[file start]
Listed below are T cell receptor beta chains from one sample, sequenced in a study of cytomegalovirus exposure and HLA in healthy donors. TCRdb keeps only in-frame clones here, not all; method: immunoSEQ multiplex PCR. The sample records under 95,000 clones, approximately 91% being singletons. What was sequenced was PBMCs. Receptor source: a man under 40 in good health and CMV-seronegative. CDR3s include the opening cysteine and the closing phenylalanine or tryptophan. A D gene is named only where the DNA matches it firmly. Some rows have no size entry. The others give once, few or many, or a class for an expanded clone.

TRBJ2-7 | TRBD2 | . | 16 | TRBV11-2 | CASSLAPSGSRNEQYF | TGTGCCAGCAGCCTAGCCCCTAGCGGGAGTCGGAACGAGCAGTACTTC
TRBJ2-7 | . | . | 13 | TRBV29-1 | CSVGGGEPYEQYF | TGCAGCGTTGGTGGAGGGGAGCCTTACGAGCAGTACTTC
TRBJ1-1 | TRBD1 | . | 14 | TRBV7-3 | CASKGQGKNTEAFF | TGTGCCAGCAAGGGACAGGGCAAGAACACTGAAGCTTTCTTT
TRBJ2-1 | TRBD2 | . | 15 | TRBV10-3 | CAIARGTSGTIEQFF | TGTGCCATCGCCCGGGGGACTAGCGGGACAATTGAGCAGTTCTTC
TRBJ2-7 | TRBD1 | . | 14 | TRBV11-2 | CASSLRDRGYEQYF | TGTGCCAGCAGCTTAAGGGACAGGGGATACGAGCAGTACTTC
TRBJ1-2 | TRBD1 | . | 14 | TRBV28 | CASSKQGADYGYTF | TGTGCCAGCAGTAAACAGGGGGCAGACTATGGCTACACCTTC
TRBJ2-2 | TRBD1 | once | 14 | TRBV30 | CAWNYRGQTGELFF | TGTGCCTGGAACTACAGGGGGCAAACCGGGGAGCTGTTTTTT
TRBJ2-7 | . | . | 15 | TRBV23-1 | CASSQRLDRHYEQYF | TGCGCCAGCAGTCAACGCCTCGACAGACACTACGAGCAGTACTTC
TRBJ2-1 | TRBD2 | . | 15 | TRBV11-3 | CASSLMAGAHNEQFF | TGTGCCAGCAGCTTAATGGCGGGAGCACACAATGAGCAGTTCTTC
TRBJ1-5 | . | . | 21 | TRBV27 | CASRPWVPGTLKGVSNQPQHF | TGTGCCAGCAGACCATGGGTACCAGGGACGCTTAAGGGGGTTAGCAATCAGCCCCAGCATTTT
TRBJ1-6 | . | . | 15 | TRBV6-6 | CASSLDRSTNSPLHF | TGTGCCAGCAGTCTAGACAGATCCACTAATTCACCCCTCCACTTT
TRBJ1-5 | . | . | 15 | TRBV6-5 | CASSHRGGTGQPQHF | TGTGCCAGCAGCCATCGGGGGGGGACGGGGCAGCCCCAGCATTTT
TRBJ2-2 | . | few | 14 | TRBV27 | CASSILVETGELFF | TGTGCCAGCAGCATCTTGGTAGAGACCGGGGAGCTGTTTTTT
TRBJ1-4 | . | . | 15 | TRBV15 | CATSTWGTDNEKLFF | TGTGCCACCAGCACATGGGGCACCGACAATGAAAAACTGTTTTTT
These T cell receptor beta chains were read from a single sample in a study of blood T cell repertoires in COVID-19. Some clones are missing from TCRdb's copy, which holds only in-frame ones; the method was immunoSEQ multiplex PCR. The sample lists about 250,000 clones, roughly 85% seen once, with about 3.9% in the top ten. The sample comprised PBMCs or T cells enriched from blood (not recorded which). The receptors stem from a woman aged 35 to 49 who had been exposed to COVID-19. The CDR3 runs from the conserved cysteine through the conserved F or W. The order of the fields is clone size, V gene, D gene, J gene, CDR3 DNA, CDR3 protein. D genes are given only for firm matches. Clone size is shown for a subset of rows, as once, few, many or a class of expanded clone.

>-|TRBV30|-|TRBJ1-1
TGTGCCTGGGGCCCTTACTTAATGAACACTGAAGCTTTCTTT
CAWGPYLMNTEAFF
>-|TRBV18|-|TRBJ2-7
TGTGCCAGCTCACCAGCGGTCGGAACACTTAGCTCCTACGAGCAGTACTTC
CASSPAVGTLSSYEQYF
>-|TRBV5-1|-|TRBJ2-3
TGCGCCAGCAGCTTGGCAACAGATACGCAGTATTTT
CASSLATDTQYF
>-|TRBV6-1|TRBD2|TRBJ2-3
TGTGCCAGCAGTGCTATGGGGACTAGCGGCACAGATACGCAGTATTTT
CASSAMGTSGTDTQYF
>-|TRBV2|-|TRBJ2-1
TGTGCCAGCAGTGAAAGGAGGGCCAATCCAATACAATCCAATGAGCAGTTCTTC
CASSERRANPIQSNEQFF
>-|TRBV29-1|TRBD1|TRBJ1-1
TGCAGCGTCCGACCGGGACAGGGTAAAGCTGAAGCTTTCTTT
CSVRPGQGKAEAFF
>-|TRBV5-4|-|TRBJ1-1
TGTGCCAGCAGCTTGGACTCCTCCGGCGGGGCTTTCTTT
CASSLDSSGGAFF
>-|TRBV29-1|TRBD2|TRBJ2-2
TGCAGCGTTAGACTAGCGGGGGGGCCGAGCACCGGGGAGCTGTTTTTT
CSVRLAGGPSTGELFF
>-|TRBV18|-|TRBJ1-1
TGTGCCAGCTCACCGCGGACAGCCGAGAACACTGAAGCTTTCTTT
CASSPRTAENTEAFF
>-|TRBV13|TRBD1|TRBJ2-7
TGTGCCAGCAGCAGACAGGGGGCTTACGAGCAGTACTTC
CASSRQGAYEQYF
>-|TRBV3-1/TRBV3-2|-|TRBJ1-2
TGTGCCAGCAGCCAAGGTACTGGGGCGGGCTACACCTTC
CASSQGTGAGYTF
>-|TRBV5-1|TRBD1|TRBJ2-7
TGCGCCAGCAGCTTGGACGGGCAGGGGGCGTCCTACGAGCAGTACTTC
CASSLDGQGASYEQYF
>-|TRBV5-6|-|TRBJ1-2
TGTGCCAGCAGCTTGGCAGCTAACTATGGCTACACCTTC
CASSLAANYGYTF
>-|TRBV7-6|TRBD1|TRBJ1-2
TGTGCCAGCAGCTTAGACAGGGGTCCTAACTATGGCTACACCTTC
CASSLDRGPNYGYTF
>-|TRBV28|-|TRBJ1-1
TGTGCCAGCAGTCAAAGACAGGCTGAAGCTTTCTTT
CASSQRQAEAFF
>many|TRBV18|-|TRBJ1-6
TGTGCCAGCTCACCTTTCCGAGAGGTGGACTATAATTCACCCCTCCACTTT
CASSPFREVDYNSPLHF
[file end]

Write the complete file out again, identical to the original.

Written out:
Listed below are T cell receptor beta chains from one sample, sequenced in a study of cytomegalovirus exposure and HLA in healthy donors. TCRdb keeps only in-frame clones here, not all; method: immunoSEQ multiplex PCR. The sample records under 95,000 clones, approximately 91% being singletons. What was sequenced was PBMCs. Receptor source: a man under 40 in good health and CMV-seronegative. CDR3s include the opening cysteine and the closing phenylalanine or tryptophan. A D gene is named only where the DNA matches it firmly. Some rows have no size entry. The others give once, few or many, or a class for an expanded clone.

TRBJ2-7 | TRBD2 | . | 16 | TRBV11-2 | CASSLAPSGSRNEQYF | TGTGCCAGCAGCCTAGCCCCTAGCGGGAGTCGGAACGAGCAGTACTTC
TRBJ2-7 | . | . | 13 | TRBV29-1 | CSVGGGEPYEQYF | TGCAGCGTTGGTGGAGGGGAGCCTTACGAGCAGTACTTC
TRBJ1-1 | TRBD1 | . | 14 | TRBV7-3 | CASKGQGKNTEAFF | TGTGCCAGCAAGGGACAGGGCAAGAACACTGAAGCTTTCTTT
TRBJ2-1 | TRBD2 | . | 15 | TRBV10-3 | CAIARGTSGTIEQFF | TGTGCCATCGCCCGGGGGACTAGCGGGACAATTGAGCAGTTCTTC
TRBJ2-7 | TRBD1 | . | 14 | TRBV11-2 | CASSLRDRGYEQYF | TGTGCCAGCAGCTTAAGGGACAGGGGATACGAGCAGTACTTC
TRBJ1-2 | TRBD1 | . | 14 | TRBV28 | CASSKQGADYGYTF | TGTGCCAGCAGTAAACAGGGGGCAGACTATGGCTACACCTTC
TRBJ2-2 | TRBD1 | once | 14 | TRBV30 | CAWNYRGQTGELFF | TGTGCCTGGAACTACAGGGGGCAAACCGGGGAGCTGTTTTTT
TRBJ2-7 | . | . | 15 | TRBV23-1 | CASSQRLDRHYEQYF | TGCGCCAGCAGTCAACGCCTCGACAGACACTACGAGCAGTACTTC
TRBJ2-1 | TRBD2 | . | 15 | TRBV11-3 | CASSLMAGAHNEQFF | TGTGCCAGCAGCTTAATGGCGGGAGCACACAATGAGCAGTTCTTC
TRBJ1-5 | . | . | 21 | TRBV27 | CASRPWVPGTLKGVSNQPQHF | TGTGCCAGCAGACCATGGGTACCAGGGACGCTTAAGGGGGTTAGCAATCAGCCCCAGCATTTT
TRBJ1-6 | . | . | 15 | TRBV6-6 | CASSLDRSTNSPLHF | TGTGCCAGCAGTCTAGACAGATCCACTAATTCACCCCTCCACTTT
TRBJ1-5 | . | . | 15 | TRBV6-5 | CASSHRGGTGQPQHF | TGTGCCAGCAGCCATCGGGGGGGGACGGGGCAGCCCCAGCATTTT
TRBJ2-2 | . | few | 14 | TRBV27 | CASSILVETGELFF | TGTGCCAGCAGCATCTTGGTAGAGACCGGGGAGCTGTTTTTT
TRBJ1-4 | . | . | 15 | TRBV15 | CATSTWGTDNEKLFF | TGTGCCACCAGCACATGGGGCACCGACAATGAAAAACTGTTTTTT
These T cell receptor beta chains were read from a single sample in a study of blood T cell repertoires in COVID-19. Some clones are missing from TCRdb's copy, which holds only in-frame ones; the method was immunoSEQ multiplex PCR. The sample lists about 250,000 clones, roughly 85% seen once, with about 3.9% in the top ten. The sample comprised PBMCs or T cells enriched from blood (not recorded which). The receptors stem from a woman aged 35 to 49 who had been exposed to COVID-19. The CDR3 runs from the conserved cysteine through the conserved F or W. The order of the fields is clone size, V gene, D gene, J gene, CDR3 DNA, CDR3 protein. D genes are given only for firm matches. Clone size is shown for a subset of rows, as once, few, many or a class of expanded clone.

>-|TRBV30|-|TRBJ1-1
TGTGCCTGGGGCCCTTACTTAATGAACACTGAAGCTTTCTTT
CAWGPYLMNTEAFF
>-|TRBV18|-|TRBJ2-7
TGTGCCAGCTCACCAGCGGTCGGAACACTTAGCTCCTACGAGCAGTACTTC
CASSPAVGTLSSYEQYF
>-|TRBV5-1|-|TRBJ2-3
TGCGCCAGCAGCTTGGCAACAGATACGCAGTATTTT
CASSLATDTQYF
>-|TRBV6-1|TRBD2|TRBJ2-3
TGTGCCAGCAGTGCTATGGGGACTAGCGGCACAGATACGCAGTATTTT
CASSAMGTSGTDTQYF
>-|TRBV2|-|TRBJ2-1
TGTGCCAGCAGTGAAAGGAGGGCCAATCCAATACAATCCAATGAGCAGTTCTTC
CASSERRANPIQSNEQFF
>-|TRBV29-1|TRBD1|TRBJ1-1
TGCAGCGTCCGACCGGGACAGGGTAAAGCTGAAGCTTTCTTT
CSVRPGQGKAEAFF
>-|TRBV5-4|-|TRBJ1-1
TGTGCCAGCAGCTTGGACTCCTCCGGCGGGGCTTTCTTT
CASSLDSSGGAFF
>-|TRBV29-1|TRBD2|TRBJ2-2
TGCAGCGTTAGACTAGCGGGGGGGCCGAGCACCGGGGAGCTGTTTTTT
CSVRLAGGPSTGELFF
>-|TRBV18|-|TRBJ1-1
TGTGCCAGCTCACCGCGGACAGCCGAGAACACTGAAGCTTTCTTT
CASSPRTAENTEAFF
>-|TRBV13|TRBD1|TRBJ2-7
TGTGCCAGCAGCAGACAGGGGGCTTACGAGCAGTACTTC
CASSRQGAYEQYF
>-|TRBV3-1/TRBV3-2|-|TRBJ1-2
TGTGCCAGCAGCCAAGGTACTGGGGCGGGCTACACCTTC
CASSQGTGAGYTF
>-|TRBV5-1|TRBD1|TRBJ2-7
TGCGCCAGCAGCTTGGACGGGCAGGGGGCGTCCTACGAGCAGTACTTC
CASSLDGQGASYEQYF
>-|TRBV5-6|-|TRBJ1-2
TGTGCCAGCAGCTTGGCAGCTAACTATGGCTACACCTTC
CASSLAANYGYTF
>-|TRBV7-6|TRBD1|TRBJ1-2
TGTGCCAGCAGCTTAGACAGGGGTCCTAACTATGGCTACACCTTC
CASSLDRGPNYGYTF
>-|TRBV28|-|TRBJ1-1
TGTGCCAGCAGTCAAAGACAGGCTGAAGCTTTCTTT
CASSQRQAEAFF
>many|TRBV18|-|TRBJ1-6
TGTGCCAGCTCACCTTTCCGAGAGGTGGACTATAATTCACCCCTCCACTTT
CASSPFREVDYNSPLHF